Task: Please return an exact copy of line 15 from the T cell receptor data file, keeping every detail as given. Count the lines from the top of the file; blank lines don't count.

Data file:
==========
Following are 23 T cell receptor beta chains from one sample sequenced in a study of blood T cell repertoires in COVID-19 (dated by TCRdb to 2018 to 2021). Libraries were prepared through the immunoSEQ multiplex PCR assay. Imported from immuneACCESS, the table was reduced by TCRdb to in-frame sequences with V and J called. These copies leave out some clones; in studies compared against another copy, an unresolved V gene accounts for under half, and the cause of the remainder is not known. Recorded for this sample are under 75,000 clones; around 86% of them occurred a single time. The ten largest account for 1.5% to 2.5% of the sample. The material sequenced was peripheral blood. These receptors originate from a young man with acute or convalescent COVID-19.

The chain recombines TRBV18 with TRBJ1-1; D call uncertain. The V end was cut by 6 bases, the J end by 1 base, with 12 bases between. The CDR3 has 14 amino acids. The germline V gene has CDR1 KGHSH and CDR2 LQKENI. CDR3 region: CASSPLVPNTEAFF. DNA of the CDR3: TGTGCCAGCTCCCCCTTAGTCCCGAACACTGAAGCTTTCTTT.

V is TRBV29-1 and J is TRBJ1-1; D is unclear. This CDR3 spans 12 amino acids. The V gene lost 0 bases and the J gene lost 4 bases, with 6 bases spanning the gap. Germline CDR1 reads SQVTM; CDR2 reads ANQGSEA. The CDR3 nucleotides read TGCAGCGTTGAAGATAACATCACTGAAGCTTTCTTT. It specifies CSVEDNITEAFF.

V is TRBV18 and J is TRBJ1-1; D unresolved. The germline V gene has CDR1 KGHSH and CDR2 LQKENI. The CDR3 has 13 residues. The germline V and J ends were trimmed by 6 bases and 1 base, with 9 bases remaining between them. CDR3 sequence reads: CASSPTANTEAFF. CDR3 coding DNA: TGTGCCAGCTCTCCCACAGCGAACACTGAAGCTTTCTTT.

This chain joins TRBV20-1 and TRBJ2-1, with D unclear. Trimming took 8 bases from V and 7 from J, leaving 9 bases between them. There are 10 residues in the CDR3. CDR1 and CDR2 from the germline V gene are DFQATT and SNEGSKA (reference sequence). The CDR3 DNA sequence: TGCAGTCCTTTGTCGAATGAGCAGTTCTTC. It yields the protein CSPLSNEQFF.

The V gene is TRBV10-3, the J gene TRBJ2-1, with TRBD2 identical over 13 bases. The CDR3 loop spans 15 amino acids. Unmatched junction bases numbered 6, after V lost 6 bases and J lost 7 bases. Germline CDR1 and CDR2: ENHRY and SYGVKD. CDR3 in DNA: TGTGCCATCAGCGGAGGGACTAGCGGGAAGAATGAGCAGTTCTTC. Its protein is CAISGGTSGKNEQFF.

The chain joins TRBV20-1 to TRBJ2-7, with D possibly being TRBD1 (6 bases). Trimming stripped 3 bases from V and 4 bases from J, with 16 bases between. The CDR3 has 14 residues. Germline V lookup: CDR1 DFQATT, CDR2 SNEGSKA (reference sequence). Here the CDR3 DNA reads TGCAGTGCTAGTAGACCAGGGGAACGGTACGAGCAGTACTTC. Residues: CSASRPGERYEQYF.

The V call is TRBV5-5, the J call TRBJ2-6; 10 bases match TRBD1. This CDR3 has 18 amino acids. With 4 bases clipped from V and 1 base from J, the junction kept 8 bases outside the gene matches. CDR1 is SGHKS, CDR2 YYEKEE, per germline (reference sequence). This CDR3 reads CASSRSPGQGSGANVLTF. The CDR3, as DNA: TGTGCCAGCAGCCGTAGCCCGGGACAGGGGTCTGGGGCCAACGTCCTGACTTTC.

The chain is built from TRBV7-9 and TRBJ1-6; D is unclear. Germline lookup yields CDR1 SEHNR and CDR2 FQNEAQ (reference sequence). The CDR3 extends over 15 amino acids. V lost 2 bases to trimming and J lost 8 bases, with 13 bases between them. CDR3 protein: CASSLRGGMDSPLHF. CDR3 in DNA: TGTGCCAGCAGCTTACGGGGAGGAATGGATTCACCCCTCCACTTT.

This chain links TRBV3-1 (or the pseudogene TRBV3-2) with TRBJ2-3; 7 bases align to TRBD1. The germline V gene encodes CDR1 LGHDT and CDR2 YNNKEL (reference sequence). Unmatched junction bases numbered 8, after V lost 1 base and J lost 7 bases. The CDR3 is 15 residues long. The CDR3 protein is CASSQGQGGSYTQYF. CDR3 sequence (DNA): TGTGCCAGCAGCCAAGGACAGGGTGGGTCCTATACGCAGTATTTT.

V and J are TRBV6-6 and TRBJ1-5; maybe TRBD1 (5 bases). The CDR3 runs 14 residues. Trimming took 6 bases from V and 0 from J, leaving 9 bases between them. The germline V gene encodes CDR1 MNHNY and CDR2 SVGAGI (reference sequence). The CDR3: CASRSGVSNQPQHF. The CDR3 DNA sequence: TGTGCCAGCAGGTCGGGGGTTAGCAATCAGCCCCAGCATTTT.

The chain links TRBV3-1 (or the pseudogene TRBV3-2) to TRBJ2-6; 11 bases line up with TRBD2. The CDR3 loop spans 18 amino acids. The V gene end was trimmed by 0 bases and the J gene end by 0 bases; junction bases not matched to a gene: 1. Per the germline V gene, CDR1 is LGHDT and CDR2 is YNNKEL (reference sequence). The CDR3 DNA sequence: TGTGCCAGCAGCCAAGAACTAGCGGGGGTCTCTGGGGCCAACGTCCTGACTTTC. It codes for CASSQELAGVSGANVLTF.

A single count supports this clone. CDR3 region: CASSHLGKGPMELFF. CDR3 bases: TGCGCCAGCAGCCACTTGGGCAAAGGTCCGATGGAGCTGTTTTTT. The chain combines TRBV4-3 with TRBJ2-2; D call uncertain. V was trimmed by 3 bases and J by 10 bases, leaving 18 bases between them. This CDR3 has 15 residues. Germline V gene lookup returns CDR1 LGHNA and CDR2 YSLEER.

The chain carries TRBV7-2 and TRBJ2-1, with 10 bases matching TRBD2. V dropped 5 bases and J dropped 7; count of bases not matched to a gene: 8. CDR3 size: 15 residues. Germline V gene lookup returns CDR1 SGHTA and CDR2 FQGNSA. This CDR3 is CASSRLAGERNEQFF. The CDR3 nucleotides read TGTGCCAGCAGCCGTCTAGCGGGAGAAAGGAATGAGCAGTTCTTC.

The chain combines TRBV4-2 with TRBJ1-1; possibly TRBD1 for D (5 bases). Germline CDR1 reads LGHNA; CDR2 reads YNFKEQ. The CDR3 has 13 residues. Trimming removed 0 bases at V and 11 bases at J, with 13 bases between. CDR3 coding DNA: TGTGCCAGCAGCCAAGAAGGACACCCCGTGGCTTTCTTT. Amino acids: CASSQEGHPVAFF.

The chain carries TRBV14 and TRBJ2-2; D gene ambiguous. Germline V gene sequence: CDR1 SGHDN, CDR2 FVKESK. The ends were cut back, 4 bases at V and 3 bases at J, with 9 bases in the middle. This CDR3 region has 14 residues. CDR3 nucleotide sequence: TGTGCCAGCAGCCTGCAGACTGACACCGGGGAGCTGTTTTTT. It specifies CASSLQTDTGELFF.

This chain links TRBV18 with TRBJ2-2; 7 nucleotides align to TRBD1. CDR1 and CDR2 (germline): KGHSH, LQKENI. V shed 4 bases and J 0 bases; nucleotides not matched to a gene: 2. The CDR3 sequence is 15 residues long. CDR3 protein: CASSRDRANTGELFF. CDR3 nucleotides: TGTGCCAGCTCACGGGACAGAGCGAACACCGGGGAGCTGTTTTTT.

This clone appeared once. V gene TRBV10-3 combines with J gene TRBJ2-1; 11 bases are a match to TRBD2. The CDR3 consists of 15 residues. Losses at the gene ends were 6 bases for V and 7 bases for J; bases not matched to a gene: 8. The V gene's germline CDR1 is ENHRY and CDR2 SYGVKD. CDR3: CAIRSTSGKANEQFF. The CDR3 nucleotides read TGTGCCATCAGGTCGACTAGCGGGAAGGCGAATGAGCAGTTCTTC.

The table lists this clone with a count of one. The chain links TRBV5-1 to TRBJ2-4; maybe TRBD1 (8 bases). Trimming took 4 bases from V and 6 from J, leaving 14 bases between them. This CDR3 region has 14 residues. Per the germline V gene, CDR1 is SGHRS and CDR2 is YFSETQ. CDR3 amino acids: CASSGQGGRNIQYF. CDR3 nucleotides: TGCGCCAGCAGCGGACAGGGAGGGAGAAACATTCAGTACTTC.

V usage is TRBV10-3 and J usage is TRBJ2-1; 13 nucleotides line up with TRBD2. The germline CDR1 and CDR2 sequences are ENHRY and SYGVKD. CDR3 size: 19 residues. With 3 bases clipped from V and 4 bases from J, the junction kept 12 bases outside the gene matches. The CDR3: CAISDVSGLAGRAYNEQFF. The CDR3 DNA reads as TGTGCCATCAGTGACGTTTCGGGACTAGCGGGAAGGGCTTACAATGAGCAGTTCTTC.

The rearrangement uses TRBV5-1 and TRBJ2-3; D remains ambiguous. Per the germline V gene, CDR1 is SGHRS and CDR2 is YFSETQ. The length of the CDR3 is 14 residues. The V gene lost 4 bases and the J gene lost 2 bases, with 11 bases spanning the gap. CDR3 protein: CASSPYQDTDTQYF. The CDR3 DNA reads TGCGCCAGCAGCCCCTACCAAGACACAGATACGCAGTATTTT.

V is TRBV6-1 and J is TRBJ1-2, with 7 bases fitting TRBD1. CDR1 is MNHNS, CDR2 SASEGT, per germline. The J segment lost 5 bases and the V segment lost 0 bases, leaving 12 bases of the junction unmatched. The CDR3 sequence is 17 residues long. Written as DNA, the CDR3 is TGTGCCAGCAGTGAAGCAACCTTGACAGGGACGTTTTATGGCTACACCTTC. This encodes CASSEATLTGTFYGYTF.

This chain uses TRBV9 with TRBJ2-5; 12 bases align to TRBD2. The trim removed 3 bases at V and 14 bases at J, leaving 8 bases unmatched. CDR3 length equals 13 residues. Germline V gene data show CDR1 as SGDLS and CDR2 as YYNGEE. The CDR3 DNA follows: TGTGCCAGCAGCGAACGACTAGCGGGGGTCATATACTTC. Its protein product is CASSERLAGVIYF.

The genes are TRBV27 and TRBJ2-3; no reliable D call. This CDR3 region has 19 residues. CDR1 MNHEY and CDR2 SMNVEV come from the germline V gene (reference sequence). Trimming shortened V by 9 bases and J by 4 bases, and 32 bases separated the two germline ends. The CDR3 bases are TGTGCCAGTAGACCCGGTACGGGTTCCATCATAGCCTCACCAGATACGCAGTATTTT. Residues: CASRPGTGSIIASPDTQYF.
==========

The chain combines TRBV4-2 with TRBJ1-1; possibly TRBD1 for D (5 bases). Germline CDR1 reads LGHNA; CDR2 reads YNFKEQ. The CDR3 has 13 residues. Trimming removed 0 bases at V and 11 bases at J, with 13 bases between. CDR3 coding DNA: TGTGCCAGCAGCCAAGAAGGACACCCCGTGGCTTTCTTT. Amino acids: CASSQEGHPVAFF.